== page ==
py anyplace for long.
I agree with Peter. I want a person to be quietly confident. I use the expression that someone has their ego in order. It has been my experience that the people who can check their ego at the door make much better employees than the narcissistic super stars.who make a lot of noise and irritate the people who have to work with them to the point that no matter how good they are the team suffers.…
re forcing me to be the good guy just so I can be opposing something too.
Point #1. Your first line makes it sound like JD sent out a mass mailing about Josh and Dave's exchange. It sounds like a good idea since people love a train wreck but THERE WAS NO MASS MAILING.
Point #2. I don't know either Josh or Dave that well. But I like Josh Letourneau. He was a fun guest on The Recruiting Animal Show and he was nice to me in our personal conversations. And I like Dave Manaster too. My main conversation with him was a joint call with Jason and Anthony two years ago and he hit all the right buttons for me. I thought he was very diplomatic.
So, I don't think that either of these guys is mean or nasty. However, decent people often find themselves in conflict and Josh is obviously mad at ERE. He wrote:
"I don't post too much on ERE nowadays as I question the site's objectivity, propensity to allow members to be publicly blackballed, and the fact that I too often see people's ideas pulled from a post and then winding up in a 'feature article' shortly thereafter."
That's a pretty serious accusation so Dave would be at fault not to reply. And he did so -- like a gentleman, it seemed to me. He left his phone number so that Josh or anyone else could call him (and I did).
I don't see that as high jacking the conversation. Or taking it off topic. You can call me an asshole any day of the week and I'll publish it on my About page as a victory because I'm so happy that you're paying attention to me. But that's not everybody's cup of tea. So Dave has a right to protect ERE. And Josh has a right to complain about any malpractice he sees. However, I suspect that there is room for a rapprochement here. Though of course a fight would be more interesting for the community.
As far as Recruitingblogs compares to ERE on editorial policy. Rbc has been in business one year. Right now it's in a freewheeling period and it won't have any guidelines until the unconscious ones are challenged. And it's only then that we'll find out what they will be. But it has to have some. Are ERE's guidelines being followed fairly. Dave says yes, Josh says no.
That's probably something that can be examined objectively in the context of "What was censored?" and "Should it have been?"…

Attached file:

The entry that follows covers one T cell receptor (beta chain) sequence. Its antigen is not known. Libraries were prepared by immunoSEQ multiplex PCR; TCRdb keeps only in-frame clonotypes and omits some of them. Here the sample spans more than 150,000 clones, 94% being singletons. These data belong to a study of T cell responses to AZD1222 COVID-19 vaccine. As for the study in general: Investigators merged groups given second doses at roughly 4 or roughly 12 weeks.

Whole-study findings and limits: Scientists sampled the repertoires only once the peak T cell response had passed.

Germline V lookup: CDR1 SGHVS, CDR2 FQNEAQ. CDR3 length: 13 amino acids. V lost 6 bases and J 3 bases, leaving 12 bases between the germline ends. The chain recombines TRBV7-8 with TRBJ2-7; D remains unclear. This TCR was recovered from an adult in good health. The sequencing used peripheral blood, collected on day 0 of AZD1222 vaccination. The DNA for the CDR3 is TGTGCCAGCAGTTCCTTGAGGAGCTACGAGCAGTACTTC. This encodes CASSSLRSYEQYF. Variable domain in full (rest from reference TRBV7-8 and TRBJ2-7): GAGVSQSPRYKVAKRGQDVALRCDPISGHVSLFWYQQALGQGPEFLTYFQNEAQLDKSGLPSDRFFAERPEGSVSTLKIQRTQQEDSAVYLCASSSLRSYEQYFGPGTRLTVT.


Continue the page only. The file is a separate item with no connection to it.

ts me to represent him.
I don't think the other recruiter was at fault in this, other than he or she was a cowboy recruiter. What I did not understand was that how is it "doing the right thing" when the other recruiter spent less than a minute with John and I spent all that time but he wanted to go ahead with commission R us merely because they had called him at some point prior to me even though he had already said no to them.
Had I sent his details based on his verbal permission, may have either resulted in a placement that was worth a good $16 k AUD or it would have damaged his reputation (if the other agency represented him as well) so that I could have place another candidate, since comission R us had already given up on the role. Ah well.…
I recently presented a candidate for a position and he made it to advanced rounds of interviews before the client decided to go in a different direction. He took the news well and was impressed enough with the process that he stayed in touch with me. In fact, he asked if I could advise him on a deal that I was not a part of. I asked him if he had another recruiter he was working with on it and he said that he did, but he wasn't getting any value out of that relationship. I felt like it was ethical of me to give him a hand without any expectation of a quid pro quo and I with no intent to negatively interfere with a colleague's placement. I liked this guy and thought he was a winner.
After an extended coaching call this morning, he thanked me and before we hung up, he gave me a lot of information about other companies where he had been interviewing and had decided to take a pass. I knew that he had been actively looking when I presented him at the first place but I had respected his privacy and didn't press him for info on these other firms at that time. He volunteered this client info with the understanding that it might open a few doors for me, which it very well might. So even if you're not looking for a direct incentive to network with someone, good things could drop in your lap.
The other huge benefit (to me) of networking and coaching/advising is that it serves to expand and enrich my personal knowledge base. I find that creative problem solving gets easier with each case study I'm exposed to. Candidates and clients love it when we're able to offer a different point of view on a "problem" and it opens up the potential for a host of positive outcomes for all involved.
Good post, Bruce. --Chris…